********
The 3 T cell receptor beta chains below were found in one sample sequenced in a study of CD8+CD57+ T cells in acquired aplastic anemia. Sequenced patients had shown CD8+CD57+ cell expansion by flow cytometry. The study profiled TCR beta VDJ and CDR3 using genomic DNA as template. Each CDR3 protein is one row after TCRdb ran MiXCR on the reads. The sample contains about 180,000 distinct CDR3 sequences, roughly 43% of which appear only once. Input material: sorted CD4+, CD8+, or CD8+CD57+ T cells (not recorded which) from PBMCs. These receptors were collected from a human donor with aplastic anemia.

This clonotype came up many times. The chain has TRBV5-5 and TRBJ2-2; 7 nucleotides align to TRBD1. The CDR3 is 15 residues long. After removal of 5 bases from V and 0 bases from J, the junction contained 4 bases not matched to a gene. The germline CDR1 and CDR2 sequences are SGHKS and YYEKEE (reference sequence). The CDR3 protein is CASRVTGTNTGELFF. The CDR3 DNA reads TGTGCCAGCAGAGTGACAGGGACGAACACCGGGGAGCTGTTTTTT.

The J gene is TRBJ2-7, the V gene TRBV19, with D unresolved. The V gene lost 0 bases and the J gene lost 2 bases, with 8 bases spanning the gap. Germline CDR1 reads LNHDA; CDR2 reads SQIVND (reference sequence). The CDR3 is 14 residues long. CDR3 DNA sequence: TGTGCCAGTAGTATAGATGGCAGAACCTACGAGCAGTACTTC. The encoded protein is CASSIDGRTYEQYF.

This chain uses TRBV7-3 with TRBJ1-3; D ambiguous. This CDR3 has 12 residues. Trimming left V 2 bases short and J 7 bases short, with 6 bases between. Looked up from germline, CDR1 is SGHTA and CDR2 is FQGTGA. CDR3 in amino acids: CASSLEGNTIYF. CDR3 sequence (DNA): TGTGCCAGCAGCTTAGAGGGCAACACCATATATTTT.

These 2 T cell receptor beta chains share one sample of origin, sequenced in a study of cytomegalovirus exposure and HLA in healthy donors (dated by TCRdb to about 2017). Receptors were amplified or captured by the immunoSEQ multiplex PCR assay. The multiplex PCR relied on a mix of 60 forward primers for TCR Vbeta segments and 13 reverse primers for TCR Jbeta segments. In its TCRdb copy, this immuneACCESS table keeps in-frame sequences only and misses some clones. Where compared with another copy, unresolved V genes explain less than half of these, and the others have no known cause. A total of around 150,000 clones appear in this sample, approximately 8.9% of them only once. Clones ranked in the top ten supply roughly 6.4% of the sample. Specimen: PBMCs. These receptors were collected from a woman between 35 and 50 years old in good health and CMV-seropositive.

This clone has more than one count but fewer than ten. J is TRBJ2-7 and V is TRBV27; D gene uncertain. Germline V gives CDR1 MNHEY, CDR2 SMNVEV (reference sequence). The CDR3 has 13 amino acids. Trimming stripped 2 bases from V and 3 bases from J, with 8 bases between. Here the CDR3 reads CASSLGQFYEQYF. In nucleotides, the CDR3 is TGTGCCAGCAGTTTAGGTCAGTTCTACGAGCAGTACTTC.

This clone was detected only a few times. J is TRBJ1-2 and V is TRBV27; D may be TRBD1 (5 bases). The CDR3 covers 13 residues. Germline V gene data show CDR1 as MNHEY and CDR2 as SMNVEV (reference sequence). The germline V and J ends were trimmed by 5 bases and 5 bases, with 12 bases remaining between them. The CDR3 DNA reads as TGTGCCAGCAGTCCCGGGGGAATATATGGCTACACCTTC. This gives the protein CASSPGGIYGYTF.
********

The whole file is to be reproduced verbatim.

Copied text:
The 3 T cell receptor beta chains below were found in one sample sequenced in a study of CD8+CD57+ T cells in acquired aplastic anemia. Sequenced patients had shown CD8+CD57+ cell expansion by flow cytometry. The study profiled TCR beta VDJ and CDR3 using genomic DNA as template. Each CDR3 protein is one row after TCRdb ran MiXCR on the reads. The sample contains about 180,000 distinct CDR3 sequences, roughly 43% of which appear only once. Input material: sorted CD4+, CD8+, or CD8+CD57+ T cells (not recorded which) from PBMCs. These receptors were collected from a human donor with aplastic anemia.

This clonotype came up many times. The chain has TRBV5-5 and TRBJ2-2; 7 nucleotides align to TRBD1. The CDR3 is 15 residues long. After removal of 5 bases from V and 0 bases from J, the junction contained 4 bases not matched to a gene. The germline CDR1 and CDR2 sequences are SGHKS and YYEKEE (reference sequence). The CDR3 protein is CASRVTGTNTGELFF. The CDR3 DNA reads TGTGCCAGCAGAGTGACAGGGACGAACACCGGGGAGCTGTTTTTT.

The J gene is TRBJ2-7, the V gene TRBV19, with D unresolved. The V gene lost 0 bases and the J gene lost 2 bases, with 8 bases spanning the gap. Germline CDR1 reads LNHDA; CDR2 reads SQIVND (reference sequence). The CDR3 is 14 residues long. CDR3 DNA sequence: TGTGCCAGTAGTATAGATGGCAGAACCTACGAGCAGTACTTC. The encoded protein is CASSIDGRTYEQYF.

This chain uses TRBV7-3 with TRBJ1-3; D ambiguous. This CDR3 has 12 residues. Trimming left V 2 bases short and J 7 bases short, with 6 bases between. Looked up from germline, CDR1 is SGHTA and CDR2 is FQGTGA. CDR3 in amino acids: CASSLEGNTIYF. CDR3 sequence (DNA): TGTGCCAGCAGCTTAGAGGGCAACACCATATATTTT.

These 2 T cell receptor beta chains share one sample of origin, sequenced in a study of cytomegalovirus exposure and HLA in healthy donors (dated by TCRdb to about 2017). Receptors were amplified or captured by the immunoSEQ multiplex PCR assay. The multiplex PCR relied on a mix of 60 forward primers for TCR Vbeta segments and 13 reverse primers for TCR Jbeta segments. In its TCRdb copy, this immuneACCESS table keeps in-frame sequences only and misses some clones. Where compared with another copy, unresolved V genes explain less than half of these, and the others have no known cause. A total of around 150,000 clones appear in this sample, approximately 8.9% of them only once. Clones ranked in the top ten supply roughly 6.4% of the sample. Specimen: PBMCs. These receptors were collected from a woman between 35 and 50 years old in good health and CMV-seropositive.

This clone has more than one count but fewer than ten. J is TRBJ2-7 and V is TRBV27; D gene uncertain. Germline V gives CDR1 MNHEY, CDR2 SMNVEV (reference sequence). The CDR3 has 13 amino acids. Trimming stripped 2 bases from V and 3 bases from J, with 8 bases between. Here the CDR3 reads CASSLGQFYEQYF. In nucleotides, the CDR3 is TGTGCCAGCAGTTTAGGTCAGTTCTACGAGCAGTACTTC.

This clone was detected only a few times. J is TRBJ1-2 and V is TRBV27; D may be TRBD1 (5 bases). The CDR3 covers 13 residues. Germline V gene data show CDR1 as MNHEY and CDR2 as SMNVEV (reference sequence). The germline V and J ends were trimmed by 5 bases and 5 bases, with 12 bases remaining between them. The CDR3 DNA reads as TGTGCCAGCAGTCCCGGGGGAATATATGGCTACACCTTC. This gives the protein CASSPGGIYGYTF.